Here is yet another good reason to quit smoking – passive smoke doubles the risk of ADHD and stuttering in children.
This was revealed by a US-based study that shows that children with exposure to tobacco smoke had roughly double the incidence of attention deficit hyperactivity disorder (ADHD) and stuttering.
According to Wendy Max, a professor of health economics at the University of California, San Francisco, the results showed how passive smoking could affect a child’s overall health as well as learning and social development.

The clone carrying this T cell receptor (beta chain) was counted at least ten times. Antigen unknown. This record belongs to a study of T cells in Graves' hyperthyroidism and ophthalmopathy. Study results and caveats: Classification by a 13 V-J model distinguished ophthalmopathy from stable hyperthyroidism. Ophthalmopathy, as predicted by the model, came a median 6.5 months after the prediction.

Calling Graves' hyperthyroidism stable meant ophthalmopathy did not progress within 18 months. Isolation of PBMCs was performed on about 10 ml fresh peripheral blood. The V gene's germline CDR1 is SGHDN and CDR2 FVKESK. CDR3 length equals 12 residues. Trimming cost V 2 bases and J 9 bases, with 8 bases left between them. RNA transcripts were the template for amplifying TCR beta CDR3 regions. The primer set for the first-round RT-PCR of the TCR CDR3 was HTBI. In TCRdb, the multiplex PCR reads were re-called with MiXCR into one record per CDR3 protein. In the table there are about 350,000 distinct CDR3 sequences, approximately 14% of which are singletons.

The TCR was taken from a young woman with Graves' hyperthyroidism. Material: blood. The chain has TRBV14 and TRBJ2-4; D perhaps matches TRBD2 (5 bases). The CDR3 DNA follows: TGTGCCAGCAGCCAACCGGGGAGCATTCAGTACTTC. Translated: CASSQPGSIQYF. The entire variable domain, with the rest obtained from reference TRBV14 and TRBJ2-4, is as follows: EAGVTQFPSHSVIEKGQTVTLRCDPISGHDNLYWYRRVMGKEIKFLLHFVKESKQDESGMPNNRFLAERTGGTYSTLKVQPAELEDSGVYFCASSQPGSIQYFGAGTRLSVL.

Max was quoted as saying, “These physical and mental problems act as a disadvantage for cognitive and social development in the children.”
The research involved children aged four to 15 years from both smoking and non-smoking families and results showed that children exposed to passive smoking were found to have double the rate of ADHD (10.6% compared to 4.6%), almost double the rate of stuttering (6.3%compared to 3.5%), and an increased rate of headaches (14.2 %compared to 10.0%).
Childhood tobacco exposure were also found to result in an increased risk of sudden infant death syndrome, increased rate of respiratory and lung disorders, higher risk of developing asthma with more severe attacks, more cases of ear infection, and a higher lifetime risk of cancer and cardiovascular disease.
The research was presented at the Asia Pacific Conference on Tobacco or Health in Sydney.